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Triangle area teachers win $20,000 award at WFU

By Maggie Barrett
336.758.5237
October 28, 2004

Lynne Peters

Lynne Peters, an elementary school teacher in Wake County, receives the Marcellus E. Waddill Excellence in Teaching Award from WFU President Thomas K. Hearn, Jr.

Mitchell Cox

Mitchell Cox, a teacher at Orange High School in Hillsborough, receives the Marcellus E. Waddill Excellence in Teaching Award from WFU President Thomas K. Hearn, Jr.

Mitchell Cox of Hillsborough and Lynne Peters of Cary are the two recipients of the 2004 Marcellus E. Waddill Excellence in Teaching Award at Wake Forest University.

Cox and Peters each received the $20,000 award during the university's Fall Convocation Oct. 28. Lee Hamilton, vice chair of the Sept. 11 commission, delivered the convocation address in the university's Wait Chapel.

Wake Forest annually presents the Waddill award to alumni who are outstanding teachers. One secondary and one primary school school teacher are chosen each year.

Cox, a high school teacher, was recognized on the secondary level. He graduated from Wake Forest in 1982 with a Bachelor of Arts degree in English. He has taught at Orange High School in Hillsborough since 1987. Previously, he was an English teacher at C.W. Stanford Middle School in Hillsborough.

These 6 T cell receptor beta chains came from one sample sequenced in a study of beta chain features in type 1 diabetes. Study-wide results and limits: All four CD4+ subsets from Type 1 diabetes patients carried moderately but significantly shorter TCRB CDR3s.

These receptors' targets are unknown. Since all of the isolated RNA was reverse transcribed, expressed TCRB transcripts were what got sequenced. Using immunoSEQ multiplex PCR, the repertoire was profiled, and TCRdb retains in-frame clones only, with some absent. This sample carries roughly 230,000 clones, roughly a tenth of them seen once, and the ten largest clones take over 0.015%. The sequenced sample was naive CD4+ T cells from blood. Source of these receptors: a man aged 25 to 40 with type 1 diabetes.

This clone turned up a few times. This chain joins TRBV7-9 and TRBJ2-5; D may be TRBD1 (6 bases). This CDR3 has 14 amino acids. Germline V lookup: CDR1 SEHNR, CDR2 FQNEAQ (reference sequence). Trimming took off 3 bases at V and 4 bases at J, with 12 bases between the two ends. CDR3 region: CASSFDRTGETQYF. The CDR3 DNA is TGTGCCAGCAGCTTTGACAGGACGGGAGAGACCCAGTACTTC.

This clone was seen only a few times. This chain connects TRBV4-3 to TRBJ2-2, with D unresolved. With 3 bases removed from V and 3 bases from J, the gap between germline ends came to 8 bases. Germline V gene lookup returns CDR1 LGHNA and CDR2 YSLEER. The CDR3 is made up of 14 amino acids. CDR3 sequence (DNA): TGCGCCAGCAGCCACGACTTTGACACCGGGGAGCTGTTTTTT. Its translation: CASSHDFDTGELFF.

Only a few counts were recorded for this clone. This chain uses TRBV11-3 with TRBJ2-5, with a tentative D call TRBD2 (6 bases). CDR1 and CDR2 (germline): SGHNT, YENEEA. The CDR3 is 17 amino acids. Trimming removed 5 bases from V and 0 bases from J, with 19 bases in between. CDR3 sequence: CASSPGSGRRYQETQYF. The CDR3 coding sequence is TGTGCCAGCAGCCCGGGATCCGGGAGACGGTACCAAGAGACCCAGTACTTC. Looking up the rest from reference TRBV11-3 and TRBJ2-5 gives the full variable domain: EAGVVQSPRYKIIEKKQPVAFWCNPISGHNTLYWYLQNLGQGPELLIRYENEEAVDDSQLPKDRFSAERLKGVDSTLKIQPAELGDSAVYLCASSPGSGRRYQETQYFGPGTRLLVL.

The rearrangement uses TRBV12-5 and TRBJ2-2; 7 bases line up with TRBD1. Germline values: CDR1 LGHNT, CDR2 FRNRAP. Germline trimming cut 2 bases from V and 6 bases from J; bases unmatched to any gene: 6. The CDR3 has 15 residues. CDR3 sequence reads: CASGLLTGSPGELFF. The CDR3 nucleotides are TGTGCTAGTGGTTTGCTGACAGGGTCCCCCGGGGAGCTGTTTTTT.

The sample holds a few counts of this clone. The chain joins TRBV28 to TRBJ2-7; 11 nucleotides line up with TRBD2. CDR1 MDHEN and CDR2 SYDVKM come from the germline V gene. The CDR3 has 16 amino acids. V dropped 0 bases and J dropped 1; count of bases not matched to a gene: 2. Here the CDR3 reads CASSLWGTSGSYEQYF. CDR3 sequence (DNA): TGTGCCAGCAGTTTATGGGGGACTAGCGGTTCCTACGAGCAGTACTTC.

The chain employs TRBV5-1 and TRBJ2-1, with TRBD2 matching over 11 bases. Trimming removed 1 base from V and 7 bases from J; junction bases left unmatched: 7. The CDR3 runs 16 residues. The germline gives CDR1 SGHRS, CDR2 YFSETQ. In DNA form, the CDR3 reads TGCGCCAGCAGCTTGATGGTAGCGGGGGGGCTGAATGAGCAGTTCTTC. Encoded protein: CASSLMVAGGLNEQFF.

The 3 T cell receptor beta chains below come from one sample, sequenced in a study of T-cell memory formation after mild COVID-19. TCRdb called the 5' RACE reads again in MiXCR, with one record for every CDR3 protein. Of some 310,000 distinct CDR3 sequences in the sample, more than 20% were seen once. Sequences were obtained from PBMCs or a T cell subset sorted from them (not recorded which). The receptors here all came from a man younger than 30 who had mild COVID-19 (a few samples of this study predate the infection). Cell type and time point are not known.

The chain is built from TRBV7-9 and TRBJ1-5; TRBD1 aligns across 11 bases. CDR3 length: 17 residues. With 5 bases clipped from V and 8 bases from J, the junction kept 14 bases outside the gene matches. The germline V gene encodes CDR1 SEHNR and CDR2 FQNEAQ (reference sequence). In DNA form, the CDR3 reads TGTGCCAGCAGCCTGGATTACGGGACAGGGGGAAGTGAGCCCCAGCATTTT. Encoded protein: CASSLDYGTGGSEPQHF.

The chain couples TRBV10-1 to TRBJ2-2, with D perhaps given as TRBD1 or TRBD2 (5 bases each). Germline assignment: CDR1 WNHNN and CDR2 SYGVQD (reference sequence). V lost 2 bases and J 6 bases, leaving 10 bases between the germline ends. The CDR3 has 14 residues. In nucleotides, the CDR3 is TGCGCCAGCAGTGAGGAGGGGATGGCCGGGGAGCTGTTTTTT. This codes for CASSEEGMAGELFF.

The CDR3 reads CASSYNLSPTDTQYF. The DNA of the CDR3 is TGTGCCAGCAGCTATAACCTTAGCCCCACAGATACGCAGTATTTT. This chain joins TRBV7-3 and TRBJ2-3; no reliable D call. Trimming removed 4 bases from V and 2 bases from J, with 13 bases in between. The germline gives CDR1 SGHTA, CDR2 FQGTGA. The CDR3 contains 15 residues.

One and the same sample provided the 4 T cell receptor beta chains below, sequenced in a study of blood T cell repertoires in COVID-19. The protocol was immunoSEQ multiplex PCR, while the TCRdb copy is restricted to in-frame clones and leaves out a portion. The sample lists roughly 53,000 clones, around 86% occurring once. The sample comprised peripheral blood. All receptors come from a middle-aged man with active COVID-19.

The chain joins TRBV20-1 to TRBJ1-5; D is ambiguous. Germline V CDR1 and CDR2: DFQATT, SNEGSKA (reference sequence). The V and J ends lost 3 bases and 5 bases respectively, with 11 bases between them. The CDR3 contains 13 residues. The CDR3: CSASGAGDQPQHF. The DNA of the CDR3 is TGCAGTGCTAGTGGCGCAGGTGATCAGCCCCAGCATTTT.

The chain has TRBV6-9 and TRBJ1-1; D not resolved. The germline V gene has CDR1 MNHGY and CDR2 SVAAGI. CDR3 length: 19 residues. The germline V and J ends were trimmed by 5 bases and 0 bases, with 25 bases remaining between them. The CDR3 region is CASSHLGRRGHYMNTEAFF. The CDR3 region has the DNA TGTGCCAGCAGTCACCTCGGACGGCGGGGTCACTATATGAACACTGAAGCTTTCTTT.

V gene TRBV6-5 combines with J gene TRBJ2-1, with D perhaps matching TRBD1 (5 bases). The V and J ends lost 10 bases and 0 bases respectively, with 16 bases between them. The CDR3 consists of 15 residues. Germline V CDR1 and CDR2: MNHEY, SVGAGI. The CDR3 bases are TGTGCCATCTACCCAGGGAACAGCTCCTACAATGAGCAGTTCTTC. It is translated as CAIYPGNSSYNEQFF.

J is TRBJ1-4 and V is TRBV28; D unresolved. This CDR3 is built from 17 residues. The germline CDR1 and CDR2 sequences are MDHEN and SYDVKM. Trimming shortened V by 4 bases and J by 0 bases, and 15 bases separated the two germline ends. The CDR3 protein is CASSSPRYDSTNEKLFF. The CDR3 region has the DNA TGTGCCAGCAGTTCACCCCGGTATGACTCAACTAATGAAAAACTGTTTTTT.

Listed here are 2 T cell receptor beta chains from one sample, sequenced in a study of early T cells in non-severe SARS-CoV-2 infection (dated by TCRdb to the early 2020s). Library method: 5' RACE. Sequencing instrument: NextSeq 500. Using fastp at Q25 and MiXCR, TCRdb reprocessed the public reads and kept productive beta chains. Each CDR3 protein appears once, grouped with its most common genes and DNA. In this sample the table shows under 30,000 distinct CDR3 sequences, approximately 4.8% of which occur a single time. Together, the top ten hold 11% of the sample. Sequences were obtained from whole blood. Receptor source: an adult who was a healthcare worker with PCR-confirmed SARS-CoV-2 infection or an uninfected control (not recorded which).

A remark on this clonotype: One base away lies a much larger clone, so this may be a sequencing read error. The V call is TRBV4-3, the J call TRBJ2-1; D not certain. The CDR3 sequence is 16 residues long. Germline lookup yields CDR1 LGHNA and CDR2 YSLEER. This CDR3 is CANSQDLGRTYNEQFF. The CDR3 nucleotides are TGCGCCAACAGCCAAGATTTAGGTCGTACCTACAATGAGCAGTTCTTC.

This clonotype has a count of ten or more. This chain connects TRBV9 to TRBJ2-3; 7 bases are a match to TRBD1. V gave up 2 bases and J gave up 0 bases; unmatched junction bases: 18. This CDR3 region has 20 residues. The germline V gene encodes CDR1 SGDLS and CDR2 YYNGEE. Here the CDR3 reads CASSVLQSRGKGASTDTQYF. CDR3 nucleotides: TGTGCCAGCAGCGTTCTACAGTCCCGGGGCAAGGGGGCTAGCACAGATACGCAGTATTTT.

Cox is the chair of the English department at Orange High School. He is nationally certified in adolescent language arts, and was designated the Orange County Teacher of the Year for the 1996-97 academic year.

Colleagues, parents and students praise his innovative teaching skills, as well as his dedication to keeping parents and students informed of class assignments and progress at all times.

Peters, an elementary school teacher in Wake County, was recognized on the primary level. She graduated from Wake Forest in 1987 with a Bachelor of Arts degree in elementary education. Peters teaches the fourth grade at Highcroft Drive Elementary School in Wake County. Prior to her recent return to North Carolina, she taught in Florida and Canada.

Although not specifically a special education teacher, Peters has served during her career as a resource teacher for learning disabled students. She is recognized for developing and implementing innovative learning activities. Colleagues, parents and students praise her ability to get students to surpass academic expectations, and they laud her talent for reaching the most challenged members of her class.

David Waddill of Rye, N.Y., established the award in 1994 to honor his father, Marcellus E. Waddill of Winston-Salem, who retired in 1997 after teaching mathematics at Wake Forest for 35 years.

Thirty-nine teachers from across the country competed for this year's award. Nominees for the award must submit lesson plans, letters of recommendation, and essays. Finalists are interviewed, and submit a videotape of their teaching techniques.


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